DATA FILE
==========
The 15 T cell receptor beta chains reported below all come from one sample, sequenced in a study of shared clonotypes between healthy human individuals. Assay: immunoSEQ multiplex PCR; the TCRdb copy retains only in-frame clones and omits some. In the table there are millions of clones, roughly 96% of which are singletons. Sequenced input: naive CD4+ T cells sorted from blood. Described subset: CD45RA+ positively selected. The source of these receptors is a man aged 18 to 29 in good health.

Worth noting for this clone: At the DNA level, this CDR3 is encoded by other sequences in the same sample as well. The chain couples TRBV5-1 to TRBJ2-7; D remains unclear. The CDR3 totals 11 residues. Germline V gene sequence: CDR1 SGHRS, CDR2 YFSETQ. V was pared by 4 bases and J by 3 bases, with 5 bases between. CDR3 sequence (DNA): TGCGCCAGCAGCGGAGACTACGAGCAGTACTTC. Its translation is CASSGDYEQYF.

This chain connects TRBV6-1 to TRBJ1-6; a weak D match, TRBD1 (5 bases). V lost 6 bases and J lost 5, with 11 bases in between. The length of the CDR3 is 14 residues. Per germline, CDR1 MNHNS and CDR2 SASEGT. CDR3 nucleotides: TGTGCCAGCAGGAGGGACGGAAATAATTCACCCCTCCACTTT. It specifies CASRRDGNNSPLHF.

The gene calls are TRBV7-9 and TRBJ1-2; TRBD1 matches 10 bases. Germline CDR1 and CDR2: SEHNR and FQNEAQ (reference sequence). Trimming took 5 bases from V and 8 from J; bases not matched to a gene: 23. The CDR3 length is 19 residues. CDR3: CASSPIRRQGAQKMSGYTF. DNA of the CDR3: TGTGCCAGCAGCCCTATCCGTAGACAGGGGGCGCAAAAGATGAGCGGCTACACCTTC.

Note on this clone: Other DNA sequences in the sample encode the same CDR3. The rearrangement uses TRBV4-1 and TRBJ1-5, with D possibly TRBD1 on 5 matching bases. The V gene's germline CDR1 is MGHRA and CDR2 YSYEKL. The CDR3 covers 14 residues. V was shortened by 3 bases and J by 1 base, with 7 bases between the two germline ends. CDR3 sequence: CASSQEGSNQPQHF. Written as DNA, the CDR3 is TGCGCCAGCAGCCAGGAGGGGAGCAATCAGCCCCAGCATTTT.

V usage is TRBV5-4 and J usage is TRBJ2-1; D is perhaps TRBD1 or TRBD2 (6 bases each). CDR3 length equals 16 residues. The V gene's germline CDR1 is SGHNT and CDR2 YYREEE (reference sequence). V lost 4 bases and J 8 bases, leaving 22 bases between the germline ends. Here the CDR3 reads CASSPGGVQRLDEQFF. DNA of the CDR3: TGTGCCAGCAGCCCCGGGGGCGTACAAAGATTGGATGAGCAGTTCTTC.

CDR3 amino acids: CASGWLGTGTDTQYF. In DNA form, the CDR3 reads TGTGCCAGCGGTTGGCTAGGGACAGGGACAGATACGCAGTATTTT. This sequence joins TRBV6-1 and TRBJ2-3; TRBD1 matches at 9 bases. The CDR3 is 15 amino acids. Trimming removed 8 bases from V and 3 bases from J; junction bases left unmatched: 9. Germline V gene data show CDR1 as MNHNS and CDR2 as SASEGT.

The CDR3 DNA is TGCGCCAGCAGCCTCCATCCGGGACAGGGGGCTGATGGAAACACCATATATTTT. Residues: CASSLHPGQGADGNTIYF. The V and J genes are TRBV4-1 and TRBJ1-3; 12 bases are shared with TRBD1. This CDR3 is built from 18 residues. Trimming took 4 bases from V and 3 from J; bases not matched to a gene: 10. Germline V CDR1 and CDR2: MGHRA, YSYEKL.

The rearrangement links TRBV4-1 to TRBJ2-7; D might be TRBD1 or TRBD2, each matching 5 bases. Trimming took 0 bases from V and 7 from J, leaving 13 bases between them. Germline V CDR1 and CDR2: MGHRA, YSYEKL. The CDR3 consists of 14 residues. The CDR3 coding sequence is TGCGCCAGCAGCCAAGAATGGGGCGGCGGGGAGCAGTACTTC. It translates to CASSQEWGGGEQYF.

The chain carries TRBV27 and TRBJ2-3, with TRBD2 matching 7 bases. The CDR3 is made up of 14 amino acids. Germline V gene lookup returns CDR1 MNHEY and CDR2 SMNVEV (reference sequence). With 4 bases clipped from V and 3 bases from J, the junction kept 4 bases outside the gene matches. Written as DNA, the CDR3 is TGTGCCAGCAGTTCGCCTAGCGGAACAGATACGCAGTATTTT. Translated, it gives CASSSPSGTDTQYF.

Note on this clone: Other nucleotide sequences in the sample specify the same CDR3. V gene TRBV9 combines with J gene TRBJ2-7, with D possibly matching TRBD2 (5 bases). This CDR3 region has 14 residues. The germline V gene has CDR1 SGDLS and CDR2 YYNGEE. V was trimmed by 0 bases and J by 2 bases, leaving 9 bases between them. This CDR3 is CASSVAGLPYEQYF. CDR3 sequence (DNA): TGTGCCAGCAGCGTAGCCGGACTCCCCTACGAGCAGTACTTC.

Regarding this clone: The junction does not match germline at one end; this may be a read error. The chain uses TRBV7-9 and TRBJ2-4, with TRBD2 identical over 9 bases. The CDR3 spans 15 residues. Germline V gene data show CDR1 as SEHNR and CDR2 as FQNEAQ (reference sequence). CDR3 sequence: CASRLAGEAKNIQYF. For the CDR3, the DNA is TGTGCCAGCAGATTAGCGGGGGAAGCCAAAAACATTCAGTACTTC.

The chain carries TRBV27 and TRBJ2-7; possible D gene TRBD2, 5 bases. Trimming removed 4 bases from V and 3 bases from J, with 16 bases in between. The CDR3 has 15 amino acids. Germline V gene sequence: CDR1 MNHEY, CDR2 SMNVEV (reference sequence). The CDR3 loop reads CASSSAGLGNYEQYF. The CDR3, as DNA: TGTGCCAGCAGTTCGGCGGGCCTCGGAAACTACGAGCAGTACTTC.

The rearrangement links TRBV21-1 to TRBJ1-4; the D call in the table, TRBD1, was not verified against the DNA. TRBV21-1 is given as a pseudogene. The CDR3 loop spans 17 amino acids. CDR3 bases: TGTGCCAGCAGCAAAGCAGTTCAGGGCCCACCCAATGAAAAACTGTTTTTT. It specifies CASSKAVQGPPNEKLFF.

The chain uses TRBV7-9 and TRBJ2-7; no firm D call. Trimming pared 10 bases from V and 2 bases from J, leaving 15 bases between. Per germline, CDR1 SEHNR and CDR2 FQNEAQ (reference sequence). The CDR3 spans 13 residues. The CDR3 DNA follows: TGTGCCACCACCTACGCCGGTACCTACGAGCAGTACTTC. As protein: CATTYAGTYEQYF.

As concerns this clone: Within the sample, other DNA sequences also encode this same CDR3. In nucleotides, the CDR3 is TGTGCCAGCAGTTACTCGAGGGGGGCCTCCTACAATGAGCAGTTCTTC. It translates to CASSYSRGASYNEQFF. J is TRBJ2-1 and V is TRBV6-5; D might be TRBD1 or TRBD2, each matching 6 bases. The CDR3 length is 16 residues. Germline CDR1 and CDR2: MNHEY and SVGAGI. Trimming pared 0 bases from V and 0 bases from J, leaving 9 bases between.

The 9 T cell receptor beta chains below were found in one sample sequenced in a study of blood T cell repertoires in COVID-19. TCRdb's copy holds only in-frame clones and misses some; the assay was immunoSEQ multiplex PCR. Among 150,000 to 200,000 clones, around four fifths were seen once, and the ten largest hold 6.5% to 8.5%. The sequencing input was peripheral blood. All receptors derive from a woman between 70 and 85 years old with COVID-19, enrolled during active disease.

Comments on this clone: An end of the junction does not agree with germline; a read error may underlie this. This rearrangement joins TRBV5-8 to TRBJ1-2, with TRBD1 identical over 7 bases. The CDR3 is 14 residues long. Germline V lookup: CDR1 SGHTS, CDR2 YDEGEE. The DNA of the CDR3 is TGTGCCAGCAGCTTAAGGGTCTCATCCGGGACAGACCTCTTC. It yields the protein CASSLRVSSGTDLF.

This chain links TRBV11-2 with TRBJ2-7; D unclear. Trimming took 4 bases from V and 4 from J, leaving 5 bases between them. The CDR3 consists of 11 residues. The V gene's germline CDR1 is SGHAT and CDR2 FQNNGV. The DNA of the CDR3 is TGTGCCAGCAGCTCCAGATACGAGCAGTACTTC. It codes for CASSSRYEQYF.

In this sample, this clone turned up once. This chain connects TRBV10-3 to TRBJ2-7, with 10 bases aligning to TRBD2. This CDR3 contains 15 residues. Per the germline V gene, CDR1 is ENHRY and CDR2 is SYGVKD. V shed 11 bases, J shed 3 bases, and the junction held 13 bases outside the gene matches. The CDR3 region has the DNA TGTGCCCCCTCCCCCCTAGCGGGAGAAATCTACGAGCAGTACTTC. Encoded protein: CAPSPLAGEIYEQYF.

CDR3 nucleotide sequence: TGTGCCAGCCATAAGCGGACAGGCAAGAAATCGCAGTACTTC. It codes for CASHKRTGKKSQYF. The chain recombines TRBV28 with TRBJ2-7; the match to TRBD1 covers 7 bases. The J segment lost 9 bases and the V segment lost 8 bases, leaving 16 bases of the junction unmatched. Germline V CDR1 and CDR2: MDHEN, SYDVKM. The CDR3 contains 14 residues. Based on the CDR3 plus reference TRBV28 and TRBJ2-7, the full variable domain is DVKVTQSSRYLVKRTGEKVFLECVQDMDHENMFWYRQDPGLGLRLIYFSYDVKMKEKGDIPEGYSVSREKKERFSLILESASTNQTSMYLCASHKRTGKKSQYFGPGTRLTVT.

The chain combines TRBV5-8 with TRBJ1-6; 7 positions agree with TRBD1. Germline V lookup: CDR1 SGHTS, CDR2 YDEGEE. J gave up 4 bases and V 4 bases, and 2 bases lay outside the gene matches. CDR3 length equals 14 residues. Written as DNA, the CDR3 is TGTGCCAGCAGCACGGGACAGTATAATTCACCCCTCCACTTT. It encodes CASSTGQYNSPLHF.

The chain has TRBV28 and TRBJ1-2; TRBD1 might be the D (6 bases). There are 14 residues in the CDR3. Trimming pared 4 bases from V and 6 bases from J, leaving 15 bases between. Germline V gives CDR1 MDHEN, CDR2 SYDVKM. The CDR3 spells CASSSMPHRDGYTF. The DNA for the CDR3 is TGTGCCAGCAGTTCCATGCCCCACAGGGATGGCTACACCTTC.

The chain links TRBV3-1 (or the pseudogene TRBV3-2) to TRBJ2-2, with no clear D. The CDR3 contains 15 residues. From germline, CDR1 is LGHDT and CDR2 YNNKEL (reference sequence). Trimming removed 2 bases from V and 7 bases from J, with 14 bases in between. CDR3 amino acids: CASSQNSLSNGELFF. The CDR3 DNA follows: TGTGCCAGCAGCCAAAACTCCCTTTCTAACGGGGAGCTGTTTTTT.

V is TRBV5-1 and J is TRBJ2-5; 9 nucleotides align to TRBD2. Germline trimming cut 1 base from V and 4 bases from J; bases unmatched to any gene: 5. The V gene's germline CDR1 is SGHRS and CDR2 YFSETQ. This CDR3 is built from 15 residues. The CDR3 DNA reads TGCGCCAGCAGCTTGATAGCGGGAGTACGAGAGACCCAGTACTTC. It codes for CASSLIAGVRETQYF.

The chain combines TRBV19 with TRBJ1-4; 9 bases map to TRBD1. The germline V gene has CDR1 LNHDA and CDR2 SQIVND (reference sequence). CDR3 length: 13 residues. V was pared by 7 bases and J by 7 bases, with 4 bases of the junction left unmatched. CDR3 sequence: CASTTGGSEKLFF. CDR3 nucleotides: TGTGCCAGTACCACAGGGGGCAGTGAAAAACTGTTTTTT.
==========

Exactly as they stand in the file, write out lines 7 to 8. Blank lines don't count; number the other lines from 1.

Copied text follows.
CDR3 amino acids: CASGWLGTGTDTQYF. In DNA form, the CDR3 reads TGTGCCAGCGGTTGGCTAGGGACAGGGACAGATACGCAGTATTTT. This sequence joins TRBV6-1 and TRBJ2-3; TRBD1 matches at 9 bases. The CDR3 is 15 amino acids. Trimming removed 8 bases from V and 3 bases from J; junction bases left unmatched: 9. Germline V gene data show CDR1 as MNHNS and CDR2 as SASEGT.

The CDR3 DNA is TGCGCCAGCAGCCTCCATCCGGGACAGGGGGCTGATGGAAACACCATATATTTT. Residues: CASSLHPGQGADGNTIYF. The V and J genes are TRBV4-1 and TRBJ1-3; 12 bases are shared with TRBD1. This CDR3 is built from 18 residues. Trimming took 4 bases from V and 3 from J; bases not matched to a gene: 10. Germline V CDR1 and CDR2: MGHRA, YSYEKL.